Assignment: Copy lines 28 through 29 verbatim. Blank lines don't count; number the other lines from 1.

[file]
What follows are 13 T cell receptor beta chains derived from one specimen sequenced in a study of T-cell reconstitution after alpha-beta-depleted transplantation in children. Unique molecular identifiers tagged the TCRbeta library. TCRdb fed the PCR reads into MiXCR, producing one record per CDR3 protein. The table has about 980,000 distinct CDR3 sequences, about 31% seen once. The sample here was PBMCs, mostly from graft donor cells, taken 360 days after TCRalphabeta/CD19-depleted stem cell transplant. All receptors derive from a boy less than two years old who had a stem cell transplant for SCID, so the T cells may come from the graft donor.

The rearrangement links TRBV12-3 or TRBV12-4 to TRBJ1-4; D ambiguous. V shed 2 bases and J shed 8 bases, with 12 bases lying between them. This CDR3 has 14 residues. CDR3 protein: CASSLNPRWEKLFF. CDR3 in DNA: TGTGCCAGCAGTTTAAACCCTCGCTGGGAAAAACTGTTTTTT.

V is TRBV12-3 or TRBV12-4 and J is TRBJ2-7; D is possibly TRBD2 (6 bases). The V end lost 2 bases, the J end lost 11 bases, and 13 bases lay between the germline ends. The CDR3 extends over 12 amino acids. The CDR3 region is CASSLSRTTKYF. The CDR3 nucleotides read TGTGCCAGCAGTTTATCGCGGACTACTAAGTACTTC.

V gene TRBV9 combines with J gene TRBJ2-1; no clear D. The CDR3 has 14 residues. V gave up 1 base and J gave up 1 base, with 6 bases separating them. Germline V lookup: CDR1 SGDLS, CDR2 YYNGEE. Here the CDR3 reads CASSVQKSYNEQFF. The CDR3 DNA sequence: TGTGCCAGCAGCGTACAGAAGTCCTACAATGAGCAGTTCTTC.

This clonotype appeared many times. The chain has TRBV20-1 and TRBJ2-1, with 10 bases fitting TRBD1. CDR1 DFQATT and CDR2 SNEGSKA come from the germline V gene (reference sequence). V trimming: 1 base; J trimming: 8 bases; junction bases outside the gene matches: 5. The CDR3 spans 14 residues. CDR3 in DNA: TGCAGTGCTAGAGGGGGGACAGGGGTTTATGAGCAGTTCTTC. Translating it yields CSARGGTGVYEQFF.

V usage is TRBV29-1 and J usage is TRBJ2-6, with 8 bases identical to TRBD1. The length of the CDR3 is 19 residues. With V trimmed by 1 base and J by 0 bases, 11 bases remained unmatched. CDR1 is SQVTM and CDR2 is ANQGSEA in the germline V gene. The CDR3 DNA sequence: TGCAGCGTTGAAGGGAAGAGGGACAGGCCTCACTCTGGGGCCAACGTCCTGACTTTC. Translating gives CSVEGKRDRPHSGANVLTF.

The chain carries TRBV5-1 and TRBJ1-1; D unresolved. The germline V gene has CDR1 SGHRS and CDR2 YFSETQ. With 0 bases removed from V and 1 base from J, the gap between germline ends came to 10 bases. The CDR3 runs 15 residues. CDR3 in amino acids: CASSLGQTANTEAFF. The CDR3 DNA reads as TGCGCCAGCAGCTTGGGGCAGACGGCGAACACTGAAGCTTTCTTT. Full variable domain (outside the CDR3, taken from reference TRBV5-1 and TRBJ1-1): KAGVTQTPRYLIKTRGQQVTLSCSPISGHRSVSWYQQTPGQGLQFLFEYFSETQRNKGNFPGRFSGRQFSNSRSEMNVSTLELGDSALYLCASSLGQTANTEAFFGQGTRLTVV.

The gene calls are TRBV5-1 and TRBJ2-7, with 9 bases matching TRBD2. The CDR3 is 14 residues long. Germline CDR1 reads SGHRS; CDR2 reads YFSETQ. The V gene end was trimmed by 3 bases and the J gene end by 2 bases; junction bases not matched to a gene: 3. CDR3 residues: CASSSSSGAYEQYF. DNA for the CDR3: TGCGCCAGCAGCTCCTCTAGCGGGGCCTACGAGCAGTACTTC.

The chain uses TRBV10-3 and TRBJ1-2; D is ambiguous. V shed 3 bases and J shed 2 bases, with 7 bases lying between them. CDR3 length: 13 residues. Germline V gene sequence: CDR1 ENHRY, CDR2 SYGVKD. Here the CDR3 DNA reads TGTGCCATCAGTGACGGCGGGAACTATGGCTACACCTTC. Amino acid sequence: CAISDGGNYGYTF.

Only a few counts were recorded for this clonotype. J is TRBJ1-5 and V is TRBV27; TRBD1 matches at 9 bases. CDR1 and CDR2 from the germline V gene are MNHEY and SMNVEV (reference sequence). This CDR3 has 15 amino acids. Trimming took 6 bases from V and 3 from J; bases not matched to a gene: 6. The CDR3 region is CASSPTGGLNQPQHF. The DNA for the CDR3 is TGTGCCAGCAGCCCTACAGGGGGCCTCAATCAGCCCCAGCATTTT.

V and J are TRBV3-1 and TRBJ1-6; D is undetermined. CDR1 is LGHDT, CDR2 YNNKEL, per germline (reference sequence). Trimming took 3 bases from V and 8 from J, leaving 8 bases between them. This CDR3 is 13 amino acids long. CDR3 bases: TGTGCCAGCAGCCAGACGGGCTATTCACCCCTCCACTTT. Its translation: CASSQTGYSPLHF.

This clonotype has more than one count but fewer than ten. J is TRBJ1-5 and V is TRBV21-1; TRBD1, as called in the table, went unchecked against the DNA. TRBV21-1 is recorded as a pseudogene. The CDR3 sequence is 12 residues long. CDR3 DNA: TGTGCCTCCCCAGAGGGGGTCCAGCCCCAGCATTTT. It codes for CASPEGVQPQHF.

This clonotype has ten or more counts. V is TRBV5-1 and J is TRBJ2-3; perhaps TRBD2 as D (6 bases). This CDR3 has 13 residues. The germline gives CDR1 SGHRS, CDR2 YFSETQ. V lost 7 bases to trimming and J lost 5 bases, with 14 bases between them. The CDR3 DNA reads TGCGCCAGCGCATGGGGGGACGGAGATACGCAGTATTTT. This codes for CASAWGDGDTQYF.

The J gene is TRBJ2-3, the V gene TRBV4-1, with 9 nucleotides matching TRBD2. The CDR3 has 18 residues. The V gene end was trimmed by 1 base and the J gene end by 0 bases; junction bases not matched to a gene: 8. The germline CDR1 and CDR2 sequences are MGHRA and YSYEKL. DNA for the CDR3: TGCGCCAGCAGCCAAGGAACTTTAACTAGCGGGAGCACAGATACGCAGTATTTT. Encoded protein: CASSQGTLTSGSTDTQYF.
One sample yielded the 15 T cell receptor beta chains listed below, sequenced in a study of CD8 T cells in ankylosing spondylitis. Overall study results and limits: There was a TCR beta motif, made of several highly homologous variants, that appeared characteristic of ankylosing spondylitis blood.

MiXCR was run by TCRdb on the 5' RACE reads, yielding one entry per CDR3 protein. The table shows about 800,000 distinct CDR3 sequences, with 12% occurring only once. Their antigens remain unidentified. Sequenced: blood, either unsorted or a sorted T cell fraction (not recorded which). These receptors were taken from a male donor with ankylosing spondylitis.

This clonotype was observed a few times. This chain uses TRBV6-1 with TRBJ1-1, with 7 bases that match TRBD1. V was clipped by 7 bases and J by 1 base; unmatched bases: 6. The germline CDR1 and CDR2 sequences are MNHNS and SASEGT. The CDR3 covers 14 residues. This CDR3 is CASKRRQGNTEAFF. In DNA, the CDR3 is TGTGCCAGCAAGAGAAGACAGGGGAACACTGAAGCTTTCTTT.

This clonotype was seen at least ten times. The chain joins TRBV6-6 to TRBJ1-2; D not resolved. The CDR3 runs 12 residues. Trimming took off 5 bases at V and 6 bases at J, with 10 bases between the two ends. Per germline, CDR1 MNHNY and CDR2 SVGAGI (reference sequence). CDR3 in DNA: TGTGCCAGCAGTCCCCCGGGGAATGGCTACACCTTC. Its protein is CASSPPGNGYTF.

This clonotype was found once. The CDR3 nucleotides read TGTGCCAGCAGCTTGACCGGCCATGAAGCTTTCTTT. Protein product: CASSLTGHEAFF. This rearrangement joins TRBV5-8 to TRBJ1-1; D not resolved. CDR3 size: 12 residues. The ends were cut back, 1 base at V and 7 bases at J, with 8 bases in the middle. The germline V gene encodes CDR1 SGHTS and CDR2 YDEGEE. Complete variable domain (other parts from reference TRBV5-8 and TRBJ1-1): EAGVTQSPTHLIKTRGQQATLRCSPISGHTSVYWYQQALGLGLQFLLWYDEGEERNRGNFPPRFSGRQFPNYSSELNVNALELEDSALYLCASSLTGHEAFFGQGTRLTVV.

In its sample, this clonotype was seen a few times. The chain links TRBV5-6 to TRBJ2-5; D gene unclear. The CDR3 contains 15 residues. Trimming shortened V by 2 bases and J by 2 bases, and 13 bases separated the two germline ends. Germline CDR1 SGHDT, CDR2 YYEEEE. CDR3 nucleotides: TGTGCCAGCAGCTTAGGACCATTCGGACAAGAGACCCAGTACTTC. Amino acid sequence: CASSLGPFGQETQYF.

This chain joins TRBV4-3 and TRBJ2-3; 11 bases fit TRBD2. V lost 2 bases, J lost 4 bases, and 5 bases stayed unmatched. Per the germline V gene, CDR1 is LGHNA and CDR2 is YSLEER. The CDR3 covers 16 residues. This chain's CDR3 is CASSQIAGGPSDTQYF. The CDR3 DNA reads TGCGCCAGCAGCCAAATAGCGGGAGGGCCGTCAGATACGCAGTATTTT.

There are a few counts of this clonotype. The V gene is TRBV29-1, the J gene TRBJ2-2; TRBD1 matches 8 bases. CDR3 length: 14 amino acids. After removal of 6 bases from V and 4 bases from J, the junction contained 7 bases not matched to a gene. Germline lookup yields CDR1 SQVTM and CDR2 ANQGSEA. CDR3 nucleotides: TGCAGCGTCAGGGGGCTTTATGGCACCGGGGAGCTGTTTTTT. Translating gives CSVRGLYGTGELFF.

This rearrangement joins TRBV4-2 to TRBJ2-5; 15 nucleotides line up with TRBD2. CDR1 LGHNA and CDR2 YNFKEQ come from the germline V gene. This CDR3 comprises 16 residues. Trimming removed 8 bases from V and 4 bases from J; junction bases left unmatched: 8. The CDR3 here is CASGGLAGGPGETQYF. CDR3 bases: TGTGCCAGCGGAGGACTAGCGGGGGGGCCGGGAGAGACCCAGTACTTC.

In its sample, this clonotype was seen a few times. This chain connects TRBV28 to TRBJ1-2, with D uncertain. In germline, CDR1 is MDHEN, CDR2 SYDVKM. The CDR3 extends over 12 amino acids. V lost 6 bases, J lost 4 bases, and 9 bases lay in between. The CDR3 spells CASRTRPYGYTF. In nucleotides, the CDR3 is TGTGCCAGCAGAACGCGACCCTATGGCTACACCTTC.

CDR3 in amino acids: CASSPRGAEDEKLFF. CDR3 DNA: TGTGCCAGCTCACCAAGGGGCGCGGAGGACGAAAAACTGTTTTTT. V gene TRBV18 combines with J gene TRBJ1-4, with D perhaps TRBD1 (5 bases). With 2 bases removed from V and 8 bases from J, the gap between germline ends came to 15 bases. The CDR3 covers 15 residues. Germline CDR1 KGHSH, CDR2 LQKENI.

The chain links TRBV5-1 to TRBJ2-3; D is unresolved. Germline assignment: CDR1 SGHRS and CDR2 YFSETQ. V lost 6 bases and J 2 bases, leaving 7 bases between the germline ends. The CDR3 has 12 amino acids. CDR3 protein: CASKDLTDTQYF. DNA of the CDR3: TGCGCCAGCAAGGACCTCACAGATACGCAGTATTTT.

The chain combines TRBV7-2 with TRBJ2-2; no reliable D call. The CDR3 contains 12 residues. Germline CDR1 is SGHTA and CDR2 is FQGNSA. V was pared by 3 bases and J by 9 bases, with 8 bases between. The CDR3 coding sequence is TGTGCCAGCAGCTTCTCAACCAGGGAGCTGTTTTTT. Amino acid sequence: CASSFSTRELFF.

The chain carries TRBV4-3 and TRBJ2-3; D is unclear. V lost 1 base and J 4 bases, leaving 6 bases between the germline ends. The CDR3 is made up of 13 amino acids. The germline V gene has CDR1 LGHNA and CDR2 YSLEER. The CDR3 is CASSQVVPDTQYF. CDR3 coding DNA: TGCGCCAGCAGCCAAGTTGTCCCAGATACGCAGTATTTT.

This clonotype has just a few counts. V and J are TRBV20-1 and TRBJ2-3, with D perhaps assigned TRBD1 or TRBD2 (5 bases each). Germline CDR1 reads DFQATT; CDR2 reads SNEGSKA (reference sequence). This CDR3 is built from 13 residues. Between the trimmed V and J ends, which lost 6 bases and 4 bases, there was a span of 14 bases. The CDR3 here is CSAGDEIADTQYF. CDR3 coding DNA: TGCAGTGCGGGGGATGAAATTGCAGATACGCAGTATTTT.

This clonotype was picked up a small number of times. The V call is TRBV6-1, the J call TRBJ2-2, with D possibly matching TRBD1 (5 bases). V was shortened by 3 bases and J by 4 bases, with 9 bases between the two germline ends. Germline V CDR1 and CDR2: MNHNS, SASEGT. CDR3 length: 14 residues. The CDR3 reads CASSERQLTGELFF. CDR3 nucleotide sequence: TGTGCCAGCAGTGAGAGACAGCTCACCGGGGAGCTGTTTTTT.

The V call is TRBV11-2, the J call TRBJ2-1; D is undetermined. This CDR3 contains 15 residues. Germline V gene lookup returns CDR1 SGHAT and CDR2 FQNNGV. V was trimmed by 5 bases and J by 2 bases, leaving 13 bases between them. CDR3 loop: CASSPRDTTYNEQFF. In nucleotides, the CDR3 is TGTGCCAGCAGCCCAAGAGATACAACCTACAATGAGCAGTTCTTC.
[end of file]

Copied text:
The chain carries TRBV4-3 and TRBJ2-3; D is unclear. V lost 1 base and J 4 bases, leaving 6 bases between the germline ends. The CDR3 is made up of 13 amino acids. The germline V gene has CDR1 LGHNA and CDR2 YSLEER. The CDR3 is CASSQVVPDTQYF. CDR3 coding DNA: TGCGCCAGCAGCCAAGTTGTCCCAGATACGCAGTATTTT.

This clonotype has just a few counts. V and J are TRBV20-1 and TRBJ2-3, with D perhaps assigned TRBD1 or TRBD2 (5 bases each). Germline CDR1 reads DFQATT; CDR2 reads SNEGSKA (reference sequence). This CDR3 is built from 13 residues. Between the trimmed V and J ends, which lost 6 bases and 4 bases, there was a span of 14 bases. The CDR3 here is CSAGDEIADTQYF. CDR3 coding DNA: TGCAGTGCGGGGGATGAAATTGCAGATACGCAGTATTTT.